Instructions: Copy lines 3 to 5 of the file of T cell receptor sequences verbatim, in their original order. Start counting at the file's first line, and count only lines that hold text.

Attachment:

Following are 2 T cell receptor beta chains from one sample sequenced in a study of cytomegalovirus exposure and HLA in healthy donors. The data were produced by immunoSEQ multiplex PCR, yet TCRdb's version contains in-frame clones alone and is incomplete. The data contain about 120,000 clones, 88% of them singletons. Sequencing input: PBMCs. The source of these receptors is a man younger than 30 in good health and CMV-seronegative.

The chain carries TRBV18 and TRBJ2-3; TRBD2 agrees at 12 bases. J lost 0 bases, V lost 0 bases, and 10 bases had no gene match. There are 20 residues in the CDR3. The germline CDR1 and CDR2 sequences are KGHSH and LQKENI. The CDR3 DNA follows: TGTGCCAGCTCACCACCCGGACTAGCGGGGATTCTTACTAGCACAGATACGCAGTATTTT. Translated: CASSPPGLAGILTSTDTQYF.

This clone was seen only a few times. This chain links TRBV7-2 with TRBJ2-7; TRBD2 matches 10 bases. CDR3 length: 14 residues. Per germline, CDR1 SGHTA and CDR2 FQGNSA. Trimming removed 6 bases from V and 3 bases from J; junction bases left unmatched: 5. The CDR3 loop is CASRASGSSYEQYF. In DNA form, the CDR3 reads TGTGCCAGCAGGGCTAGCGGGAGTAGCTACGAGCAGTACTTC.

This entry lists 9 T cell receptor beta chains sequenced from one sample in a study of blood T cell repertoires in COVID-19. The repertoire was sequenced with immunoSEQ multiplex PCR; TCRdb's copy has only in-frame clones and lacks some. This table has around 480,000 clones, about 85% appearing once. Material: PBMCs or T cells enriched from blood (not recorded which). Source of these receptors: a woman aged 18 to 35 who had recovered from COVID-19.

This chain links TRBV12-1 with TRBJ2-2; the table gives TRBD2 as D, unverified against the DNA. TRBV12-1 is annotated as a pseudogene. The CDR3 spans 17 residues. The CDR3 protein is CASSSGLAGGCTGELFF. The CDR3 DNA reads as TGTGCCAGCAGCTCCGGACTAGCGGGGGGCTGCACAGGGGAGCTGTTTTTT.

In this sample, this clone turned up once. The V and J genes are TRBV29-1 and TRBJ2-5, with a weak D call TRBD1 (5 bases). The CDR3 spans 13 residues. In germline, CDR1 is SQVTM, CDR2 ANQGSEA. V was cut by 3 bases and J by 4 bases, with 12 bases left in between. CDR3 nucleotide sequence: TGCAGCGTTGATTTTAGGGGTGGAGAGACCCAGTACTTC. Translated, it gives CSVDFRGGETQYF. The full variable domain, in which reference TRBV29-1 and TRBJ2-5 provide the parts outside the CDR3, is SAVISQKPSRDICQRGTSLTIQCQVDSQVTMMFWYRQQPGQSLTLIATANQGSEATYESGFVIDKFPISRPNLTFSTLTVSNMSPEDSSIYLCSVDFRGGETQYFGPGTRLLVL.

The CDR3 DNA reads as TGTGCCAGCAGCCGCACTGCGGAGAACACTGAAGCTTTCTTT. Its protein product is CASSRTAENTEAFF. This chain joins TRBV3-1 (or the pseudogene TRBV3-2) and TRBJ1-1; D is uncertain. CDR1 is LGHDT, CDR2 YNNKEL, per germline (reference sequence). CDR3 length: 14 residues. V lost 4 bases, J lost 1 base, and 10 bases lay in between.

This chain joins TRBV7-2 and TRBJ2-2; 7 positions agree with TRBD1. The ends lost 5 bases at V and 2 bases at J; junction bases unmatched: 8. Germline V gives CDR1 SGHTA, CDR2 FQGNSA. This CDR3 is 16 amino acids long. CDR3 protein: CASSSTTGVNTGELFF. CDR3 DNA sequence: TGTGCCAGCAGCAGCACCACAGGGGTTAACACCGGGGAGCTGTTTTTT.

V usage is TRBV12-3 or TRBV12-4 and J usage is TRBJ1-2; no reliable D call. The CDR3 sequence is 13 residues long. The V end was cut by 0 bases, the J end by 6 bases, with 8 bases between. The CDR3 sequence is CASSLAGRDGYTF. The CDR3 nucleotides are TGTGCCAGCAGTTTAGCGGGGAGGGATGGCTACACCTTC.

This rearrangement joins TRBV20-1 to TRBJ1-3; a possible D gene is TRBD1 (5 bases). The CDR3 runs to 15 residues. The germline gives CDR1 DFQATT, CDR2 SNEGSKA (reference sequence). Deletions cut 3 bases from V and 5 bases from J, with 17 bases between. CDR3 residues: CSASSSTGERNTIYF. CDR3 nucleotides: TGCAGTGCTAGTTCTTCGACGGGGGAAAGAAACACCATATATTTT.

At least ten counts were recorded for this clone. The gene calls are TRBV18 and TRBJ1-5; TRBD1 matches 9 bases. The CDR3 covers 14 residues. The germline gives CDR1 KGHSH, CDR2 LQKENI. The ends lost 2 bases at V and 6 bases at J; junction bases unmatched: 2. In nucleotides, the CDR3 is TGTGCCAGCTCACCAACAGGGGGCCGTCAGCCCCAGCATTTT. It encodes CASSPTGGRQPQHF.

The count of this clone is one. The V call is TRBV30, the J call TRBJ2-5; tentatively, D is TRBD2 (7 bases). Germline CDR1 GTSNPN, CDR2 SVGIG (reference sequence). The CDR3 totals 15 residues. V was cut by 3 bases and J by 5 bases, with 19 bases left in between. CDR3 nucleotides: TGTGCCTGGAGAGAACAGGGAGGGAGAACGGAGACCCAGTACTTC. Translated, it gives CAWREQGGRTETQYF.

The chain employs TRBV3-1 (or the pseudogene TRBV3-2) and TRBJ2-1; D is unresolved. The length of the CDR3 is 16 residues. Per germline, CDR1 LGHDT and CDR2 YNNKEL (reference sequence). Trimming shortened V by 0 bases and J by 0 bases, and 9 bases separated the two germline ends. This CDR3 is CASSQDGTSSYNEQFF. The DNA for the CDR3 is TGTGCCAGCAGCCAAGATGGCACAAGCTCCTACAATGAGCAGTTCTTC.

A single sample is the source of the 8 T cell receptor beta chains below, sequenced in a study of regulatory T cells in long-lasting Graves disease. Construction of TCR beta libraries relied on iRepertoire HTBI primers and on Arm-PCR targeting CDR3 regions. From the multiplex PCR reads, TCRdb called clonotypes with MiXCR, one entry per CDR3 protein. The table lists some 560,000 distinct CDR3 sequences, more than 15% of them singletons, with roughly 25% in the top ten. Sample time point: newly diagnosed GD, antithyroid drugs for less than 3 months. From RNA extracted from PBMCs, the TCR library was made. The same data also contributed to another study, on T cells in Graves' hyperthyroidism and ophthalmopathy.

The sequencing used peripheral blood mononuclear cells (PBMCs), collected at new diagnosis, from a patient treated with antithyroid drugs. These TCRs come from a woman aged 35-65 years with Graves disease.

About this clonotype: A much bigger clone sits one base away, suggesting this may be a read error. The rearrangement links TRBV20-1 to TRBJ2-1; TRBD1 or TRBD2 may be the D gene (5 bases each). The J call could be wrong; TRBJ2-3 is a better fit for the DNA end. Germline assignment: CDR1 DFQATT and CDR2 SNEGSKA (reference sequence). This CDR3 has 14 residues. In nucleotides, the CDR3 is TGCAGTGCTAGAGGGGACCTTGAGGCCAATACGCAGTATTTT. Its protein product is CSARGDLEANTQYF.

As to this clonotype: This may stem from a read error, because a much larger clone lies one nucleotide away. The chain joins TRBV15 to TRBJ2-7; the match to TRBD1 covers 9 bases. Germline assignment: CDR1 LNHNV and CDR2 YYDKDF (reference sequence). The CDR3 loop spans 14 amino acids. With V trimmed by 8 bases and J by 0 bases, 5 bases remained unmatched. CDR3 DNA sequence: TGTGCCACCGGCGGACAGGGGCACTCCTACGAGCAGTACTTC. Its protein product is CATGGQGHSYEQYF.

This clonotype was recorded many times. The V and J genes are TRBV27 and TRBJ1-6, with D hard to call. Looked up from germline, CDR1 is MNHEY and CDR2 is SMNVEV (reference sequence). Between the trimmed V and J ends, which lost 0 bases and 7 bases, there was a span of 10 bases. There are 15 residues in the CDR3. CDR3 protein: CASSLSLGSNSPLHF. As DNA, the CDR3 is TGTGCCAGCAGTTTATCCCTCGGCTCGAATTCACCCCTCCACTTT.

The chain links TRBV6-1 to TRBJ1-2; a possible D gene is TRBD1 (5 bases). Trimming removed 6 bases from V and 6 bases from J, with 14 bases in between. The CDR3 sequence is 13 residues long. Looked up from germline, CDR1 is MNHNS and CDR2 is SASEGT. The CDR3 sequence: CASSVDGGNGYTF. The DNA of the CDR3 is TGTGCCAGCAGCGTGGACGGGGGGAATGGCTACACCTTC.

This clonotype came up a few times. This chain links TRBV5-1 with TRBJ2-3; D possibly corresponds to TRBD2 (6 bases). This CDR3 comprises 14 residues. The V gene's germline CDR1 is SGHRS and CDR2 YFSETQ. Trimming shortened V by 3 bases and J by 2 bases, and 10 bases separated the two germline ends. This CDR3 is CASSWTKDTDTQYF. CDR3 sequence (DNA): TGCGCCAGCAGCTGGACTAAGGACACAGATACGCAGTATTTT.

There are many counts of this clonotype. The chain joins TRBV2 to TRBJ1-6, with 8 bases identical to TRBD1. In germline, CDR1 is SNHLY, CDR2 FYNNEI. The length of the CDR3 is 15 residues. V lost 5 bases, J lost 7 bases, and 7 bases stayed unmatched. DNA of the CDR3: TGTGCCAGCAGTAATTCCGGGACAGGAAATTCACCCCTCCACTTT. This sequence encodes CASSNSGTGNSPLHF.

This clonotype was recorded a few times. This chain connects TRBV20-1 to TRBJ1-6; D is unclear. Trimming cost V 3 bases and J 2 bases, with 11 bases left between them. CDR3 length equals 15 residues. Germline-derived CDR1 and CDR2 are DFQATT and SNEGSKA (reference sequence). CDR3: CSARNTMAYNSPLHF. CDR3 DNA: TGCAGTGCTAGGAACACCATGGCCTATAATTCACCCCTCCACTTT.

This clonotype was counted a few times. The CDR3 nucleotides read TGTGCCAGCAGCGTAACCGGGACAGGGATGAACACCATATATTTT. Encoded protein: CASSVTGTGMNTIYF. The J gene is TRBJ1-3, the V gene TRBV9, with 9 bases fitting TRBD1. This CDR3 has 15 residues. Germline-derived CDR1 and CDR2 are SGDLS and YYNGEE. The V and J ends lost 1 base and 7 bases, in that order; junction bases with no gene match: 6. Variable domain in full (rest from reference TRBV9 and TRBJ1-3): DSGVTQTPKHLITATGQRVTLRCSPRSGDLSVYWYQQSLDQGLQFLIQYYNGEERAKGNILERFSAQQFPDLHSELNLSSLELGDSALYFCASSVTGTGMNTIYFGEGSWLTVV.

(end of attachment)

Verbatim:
This clone was seen only a few times. This chain links TRBV7-2 with TRBJ2-7; TRBD2 matches 10 bases. CDR3 length: 14 residues. Per germline, CDR1 SGHTA and CDR2 FQGNSA. Trimming removed 6 bases from V and 3 bases from J; junction bases left unmatched: 5. The CDR3 loop is CASRASGSSYEQYF. In DNA form, the CDR3 reads TGTGCCAGCAGGGCTAGCGGGAGTAGCTACGAGCAGTACTTC.

This entry lists 9 T cell receptor beta chains sequenced from one sample in a study of blood T cell repertoires in COVID-19. The repertoire was sequenced with immunoSEQ multiplex PCR; TCRdb's copy has only in-frame clones and lacks some. This table has around 480,000 clones, about 85% appearing once. Material: PBMCs or T cells enriched from blood (not recorded which). Source of these receptors: a woman aged 18 to 35 who had recovered from COVID-19.

This chain links TRBV12-1 with TRBJ2-2; the table gives TRBD2 as D, unverified against the DNA. TRBV12-1 is annotated as a pseudogene. The CDR3 spans 17 residues. The CDR3 protein is CASSSGLAGGCTGELFF. The CDR3 DNA reads as TGTGCCAGCAGCTCCGGACTAGCGGGGGGCTGCACAGGGGAGCTGTTTTTT.